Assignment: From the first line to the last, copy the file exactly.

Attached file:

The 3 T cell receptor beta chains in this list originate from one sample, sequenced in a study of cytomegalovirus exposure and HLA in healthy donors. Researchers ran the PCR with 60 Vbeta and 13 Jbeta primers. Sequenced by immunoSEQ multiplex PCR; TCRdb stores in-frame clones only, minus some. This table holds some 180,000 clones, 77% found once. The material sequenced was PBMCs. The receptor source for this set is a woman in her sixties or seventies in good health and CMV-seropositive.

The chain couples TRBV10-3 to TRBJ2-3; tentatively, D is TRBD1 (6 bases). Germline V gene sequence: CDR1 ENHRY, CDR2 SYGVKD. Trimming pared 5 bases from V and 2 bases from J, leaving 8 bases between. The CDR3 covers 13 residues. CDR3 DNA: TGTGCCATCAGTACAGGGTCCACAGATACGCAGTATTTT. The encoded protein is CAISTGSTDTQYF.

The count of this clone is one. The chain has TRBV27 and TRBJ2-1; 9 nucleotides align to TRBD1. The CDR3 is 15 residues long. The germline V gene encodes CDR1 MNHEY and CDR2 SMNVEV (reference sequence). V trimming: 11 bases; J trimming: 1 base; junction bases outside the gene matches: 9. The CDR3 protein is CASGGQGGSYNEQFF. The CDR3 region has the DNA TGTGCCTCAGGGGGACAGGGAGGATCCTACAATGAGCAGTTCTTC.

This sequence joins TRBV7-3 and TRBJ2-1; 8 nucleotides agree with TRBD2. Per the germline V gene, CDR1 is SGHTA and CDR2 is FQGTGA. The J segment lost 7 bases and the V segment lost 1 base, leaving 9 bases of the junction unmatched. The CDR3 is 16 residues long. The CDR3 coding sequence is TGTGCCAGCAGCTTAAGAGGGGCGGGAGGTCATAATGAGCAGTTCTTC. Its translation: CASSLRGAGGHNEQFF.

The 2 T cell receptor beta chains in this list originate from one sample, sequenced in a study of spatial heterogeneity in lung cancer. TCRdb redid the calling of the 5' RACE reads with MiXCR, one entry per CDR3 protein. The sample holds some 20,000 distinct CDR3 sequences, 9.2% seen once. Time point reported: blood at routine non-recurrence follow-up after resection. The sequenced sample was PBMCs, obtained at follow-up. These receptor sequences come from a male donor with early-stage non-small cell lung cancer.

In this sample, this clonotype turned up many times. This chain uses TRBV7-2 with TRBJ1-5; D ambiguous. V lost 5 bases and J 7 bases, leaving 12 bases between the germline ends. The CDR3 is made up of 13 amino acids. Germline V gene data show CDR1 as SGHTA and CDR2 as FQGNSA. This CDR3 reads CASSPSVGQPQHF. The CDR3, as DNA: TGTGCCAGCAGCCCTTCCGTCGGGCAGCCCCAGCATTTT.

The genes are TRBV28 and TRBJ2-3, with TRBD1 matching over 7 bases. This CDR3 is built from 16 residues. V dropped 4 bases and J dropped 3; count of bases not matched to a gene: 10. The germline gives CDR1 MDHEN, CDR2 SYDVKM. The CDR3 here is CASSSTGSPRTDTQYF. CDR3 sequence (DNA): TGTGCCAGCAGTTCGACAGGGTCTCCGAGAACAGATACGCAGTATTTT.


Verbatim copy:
The 3 T cell receptor beta chains in this list originate from one sample, sequenced in a study of cytomegalovirus exposure and HLA in healthy donors. Researchers ran the PCR with 60 Vbeta and 13 Jbeta primers. Sequenced by immunoSEQ multiplex PCR; TCRdb stores in-frame clones only, minus some. This table holds some 180,000 clones, 77% found once. The material sequenced was PBMCs. The receptor source for this set is a woman in her sixties or seventies in good health and CMV-seropositive.

The chain couples TRBV10-3 to TRBJ2-3; tentatively, D is TRBD1 (6 bases). Germline V gene sequence: CDR1 ENHRY, CDR2 SYGVKD. Trimming pared 5 bases from V and 2 bases from J, leaving 8 bases between. The CDR3 covers 13 residues. CDR3 DNA: TGTGCCATCAGTACAGGGTCCACAGATACGCAGTATTTT. The encoded protein is CAISTGSTDTQYF.

The count of this clone is one. The chain has TRBV27 and TRBJ2-1; 9 nucleotides align to TRBD1. The CDR3 is 15 residues long. The germline V gene encodes CDR1 MNHEY and CDR2 SMNVEV (reference sequence). V trimming: 11 bases; J trimming: 1 base; junction bases outside the gene matches: 9. The CDR3 protein is CASGGQGGSYNEQFF. The CDR3 region has the DNA TGTGCCTCAGGGGGACAGGGAGGATCCTACAATGAGCAGTTCTTC.

This sequence joins TRBV7-3 and TRBJ2-1; 8 nucleotides agree with TRBD2. Per the germline V gene, CDR1 is SGHTA and CDR2 is FQGTGA. The J segment lost 7 bases and the V segment lost 1 base, leaving 9 bases of the junction unmatched. The CDR3 is 16 residues long. The CDR3 coding sequence is TGTGCCAGCAGCTTAAGAGGGGCGGGAGGTCATAATGAGCAGTTCTTC. Its translation: CASSLRGAGGHNEQFF.

The 2 T cell receptor beta chains in this list originate from one sample, sequenced in a study of spatial heterogeneity in lung cancer. TCRdb redid the calling of the 5' RACE reads with MiXCR, one entry per CDR3 protein. The sample holds some 20,000 distinct CDR3 sequences, 9.2% seen once. Time point reported: blood at routine non-recurrence follow-up after resection. The sequenced sample was PBMCs, obtained at follow-up. These receptor sequences come from a male donor with early-stage non-small cell lung cancer.

In this sample, this clonotype turned up many times. This chain uses TRBV7-2 with TRBJ1-5; D ambiguous. V lost 5 bases and J 7 bases, leaving 12 bases between the germline ends. The CDR3 is made up of 13 amino acids. Germline V gene data show CDR1 as SGHTA and CDR2 as FQGNSA. This CDR3 reads CASSPSVGQPQHF. The CDR3, as DNA: TGTGCCAGCAGCCCTTCCGTCGGGCAGCCCCAGCATTTT.

The genes are TRBV28 and TRBJ2-3, with TRBD1 matching over 7 bases. This CDR3 is built from 16 residues. V dropped 4 bases and J dropped 3; count of bases not matched to a gene: 10. The germline gives CDR1 MDHEN, CDR2 SYDVKM. The CDR3 here is CASSSTGSPRTDTQYF. CDR3 sequence (DNA): TGTGCCAGCAGTTCGACAGGGTCTCCGAGAACAGATACGCAGTATTTT.